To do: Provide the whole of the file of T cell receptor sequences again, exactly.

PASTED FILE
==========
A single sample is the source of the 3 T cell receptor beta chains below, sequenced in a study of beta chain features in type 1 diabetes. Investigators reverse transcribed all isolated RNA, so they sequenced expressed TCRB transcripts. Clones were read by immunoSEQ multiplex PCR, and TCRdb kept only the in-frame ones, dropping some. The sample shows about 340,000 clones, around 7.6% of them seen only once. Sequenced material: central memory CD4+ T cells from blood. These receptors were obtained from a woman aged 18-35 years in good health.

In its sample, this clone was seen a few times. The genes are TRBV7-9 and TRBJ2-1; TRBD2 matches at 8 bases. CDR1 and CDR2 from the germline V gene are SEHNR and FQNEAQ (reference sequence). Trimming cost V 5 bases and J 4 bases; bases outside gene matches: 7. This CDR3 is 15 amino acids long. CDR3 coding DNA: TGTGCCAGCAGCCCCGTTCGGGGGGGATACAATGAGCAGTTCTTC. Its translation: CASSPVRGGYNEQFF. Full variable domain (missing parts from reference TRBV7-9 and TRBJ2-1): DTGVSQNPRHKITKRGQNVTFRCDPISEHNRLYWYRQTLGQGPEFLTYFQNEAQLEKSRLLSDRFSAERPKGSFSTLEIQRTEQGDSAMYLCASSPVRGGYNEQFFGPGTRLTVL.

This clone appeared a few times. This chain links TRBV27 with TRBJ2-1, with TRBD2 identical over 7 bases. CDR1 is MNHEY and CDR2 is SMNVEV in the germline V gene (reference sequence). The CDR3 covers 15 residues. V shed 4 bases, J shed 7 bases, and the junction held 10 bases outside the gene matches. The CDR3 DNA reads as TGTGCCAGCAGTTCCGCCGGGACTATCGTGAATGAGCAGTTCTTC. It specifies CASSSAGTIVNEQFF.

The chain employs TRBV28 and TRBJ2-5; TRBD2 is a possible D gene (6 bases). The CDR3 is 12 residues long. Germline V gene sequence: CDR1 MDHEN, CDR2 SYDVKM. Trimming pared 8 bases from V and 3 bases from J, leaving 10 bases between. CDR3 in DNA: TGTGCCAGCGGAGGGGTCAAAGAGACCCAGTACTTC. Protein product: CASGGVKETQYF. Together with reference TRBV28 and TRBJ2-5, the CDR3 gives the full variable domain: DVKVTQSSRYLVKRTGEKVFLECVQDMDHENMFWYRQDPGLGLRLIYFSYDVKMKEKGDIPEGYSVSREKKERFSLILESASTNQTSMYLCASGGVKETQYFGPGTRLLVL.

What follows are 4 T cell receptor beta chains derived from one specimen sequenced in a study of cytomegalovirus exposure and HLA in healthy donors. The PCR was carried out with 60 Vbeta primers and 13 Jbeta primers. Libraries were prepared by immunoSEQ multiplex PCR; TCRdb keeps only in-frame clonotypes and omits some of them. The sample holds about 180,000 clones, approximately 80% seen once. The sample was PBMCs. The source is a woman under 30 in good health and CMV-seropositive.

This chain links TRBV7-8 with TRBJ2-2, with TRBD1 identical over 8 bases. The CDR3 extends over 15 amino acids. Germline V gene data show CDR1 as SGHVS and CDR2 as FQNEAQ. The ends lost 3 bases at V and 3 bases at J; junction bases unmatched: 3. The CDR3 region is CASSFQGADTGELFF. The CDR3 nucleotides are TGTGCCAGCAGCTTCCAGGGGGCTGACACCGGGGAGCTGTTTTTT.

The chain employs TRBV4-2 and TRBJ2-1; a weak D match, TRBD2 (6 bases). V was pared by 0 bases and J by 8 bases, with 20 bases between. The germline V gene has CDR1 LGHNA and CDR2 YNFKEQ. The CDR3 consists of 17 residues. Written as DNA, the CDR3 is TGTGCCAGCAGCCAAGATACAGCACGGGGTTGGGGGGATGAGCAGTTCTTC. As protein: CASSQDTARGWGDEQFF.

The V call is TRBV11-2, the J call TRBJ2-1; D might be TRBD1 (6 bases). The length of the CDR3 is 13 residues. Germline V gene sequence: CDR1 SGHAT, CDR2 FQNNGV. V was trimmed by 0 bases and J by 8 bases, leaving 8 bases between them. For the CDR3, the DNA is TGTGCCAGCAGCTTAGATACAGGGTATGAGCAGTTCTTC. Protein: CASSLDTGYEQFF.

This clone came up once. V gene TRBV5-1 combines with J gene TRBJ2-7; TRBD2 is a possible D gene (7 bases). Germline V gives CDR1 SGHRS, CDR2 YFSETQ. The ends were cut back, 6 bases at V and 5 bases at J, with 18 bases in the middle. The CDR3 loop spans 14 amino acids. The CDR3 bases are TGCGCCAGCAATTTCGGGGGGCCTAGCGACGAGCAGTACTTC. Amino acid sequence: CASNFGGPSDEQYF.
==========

A single sample is the source of the 3 T cell receptor beta chains below, sequenced in a study of beta chain features in type 1 diabetes. Investigators reverse transcribed all isolated RNA, so they sequenced expressed TCRB transcripts. Clones were read by immunoSEQ multiplex PCR, and TCRdb kept only the in-frame ones, dropping some. The sample shows about 340,000 clones, around 7.6% of them seen only once. Sequenced material: central memory CD4+ T cells from blood. These receptors were obtained from a woman aged 18-35 years in good health.

In its sample, this clone was seen a few times. The genes are TRBV7-9 and TRBJ2-1; TRBD2 matches at 8 bases. CDR1 and CDR2 from the germline V gene are SEHNR and FQNEAQ (reference sequence). Trimming cost V 5 bases and J 4 bases; bases outside gene matches: 7. This CDR3 is 15 amino acids long. CDR3 coding DNA: TGTGCCAGCAGCCCCGTTCGGGGGGGATACAATGAGCAGTTCTTC. Its translation: CASSPVRGGYNEQFF. Full variable domain (missing parts from reference TRBV7-9 and TRBJ2-1): DTGVSQNPRHKITKRGQNVTFRCDPISEHNRLYWYRQTLGQGPEFLTYFQNEAQLEKSRLLSDRFSAERPKGSFSTLEIQRTEQGDSAMYLCASSPVRGGYNEQFFGPGTRLTVL.

This clone appeared a few times. This chain links TRBV27 with TRBJ2-1, with TRBD2 identical over 7 bases. CDR1 is MNHEY and CDR2 is SMNVEV in the germline V gene (reference sequence). The CDR3 covers 15 residues. V shed 4 bases, J shed 7 bases, and the junction held 10 bases outside the gene matches. The CDR3 DNA reads as TGTGCCAGCAGTTCCGCCGGGACTATCGTGAATGAGCAGTTCTTC. It specifies CASSSAGTIVNEQFF.

The chain employs TRBV28 and TRBJ2-5; TRBD2 is a possible D gene (6 bases). The CDR3 is 12 residues long. Germline V gene sequence: CDR1 MDHEN, CDR2 SYDVKM. Trimming pared 8 bases from V and 3 bases from J, leaving 10 bases between. CDR3 in DNA: TGTGCCAGCGGAGGGGTCAAAGAGACCCAGTACTTC. Protein product: CASGGVKETQYF. Together with reference TRBV28 and TRBJ2-5, the CDR3 gives the full variable domain: DVKVTQSSRYLVKRTGEKVFLECVQDMDHENMFWYRQDPGLGLRLIYFSYDVKMKEKGDIPEGYSVSREKKERFSLILESASTNQTSMYLCASGGVKETQYFGPGTRLLVL.

What follows are 4 T cell receptor beta chains derived from one specimen sequenced in a study of cytomegalovirus exposure and HLA in healthy donors. The PCR was carried out with 60 Vbeta primers and 13 Jbeta primers. Libraries were prepared by immunoSEQ multiplex PCR; TCRdb keeps only in-frame clonotypes and omits some of them. The sample holds about 180,000 clones, approximately 80% seen once. The sample was PBMCs. The source is a woman under 30 in good health and CMV-seropositive.

This chain links TRBV7-8 with TRBJ2-2, with TRBD1 identical over 8 bases. The CDR3 extends over 15 amino acids. Germline V gene data show CDR1 as SGHVS and CDR2 as FQNEAQ. The ends lost 3 bases at V and 3 bases at J; junction bases unmatched: 3. The CDR3 region is CASSFQGADTGELFF. The CDR3 nucleotides are TGTGCCAGCAGCTTCCAGGGGGCTGACACCGGGGAGCTGTTTTTT.

The chain employs TRBV4-2 and TRBJ2-1; a weak D match, TRBD2 (6 bases). V was pared by 0 bases and J by 8 bases, with 20 bases between. The germline V gene has CDR1 LGHNA and CDR2 YNFKEQ. The CDR3 consists of 17 residues. Written as DNA, the CDR3 is TGTGCCAGCAGCCAAGATACAGCACGGGGTTGGGGGGATGAGCAGTTCTTC. As protein: CASSQDTARGWGDEQFF.

The V call is TRBV11-2, the J call TRBJ2-1; D might be TRBD1 (6 bases). The length of the CDR3 is 13 residues. Germline V gene sequence: CDR1 SGHAT, CDR2 FQNNGV. V was trimmed by 0 bases and J by 8 bases, leaving 8 bases between them. For the CDR3, the DNA is TGTGCCAGCAGCTTAGATACAGGGTATGAGCAGTTCTTC. Protein: CASSLDTGYEQFF.

This clone came up once. V gene TRBV5-1 combines with J gene TRBJ2-7; TRBD2 is a possible D gene (7 bases). Germline V gives CDR1 SGHRS, CDR2 YFSETQ. The ends were cut back, 6 bases at V and 5 bases at J, with 18 bases in the middle. The CDR3 loop spans 14 amino acids. The CDR3 bases are TGCGCCAGCAATTTCGGGGGGCCTAGCGACGAGCAGTACTTC. Amino acid sequence: CASNFGGPSDEQYF.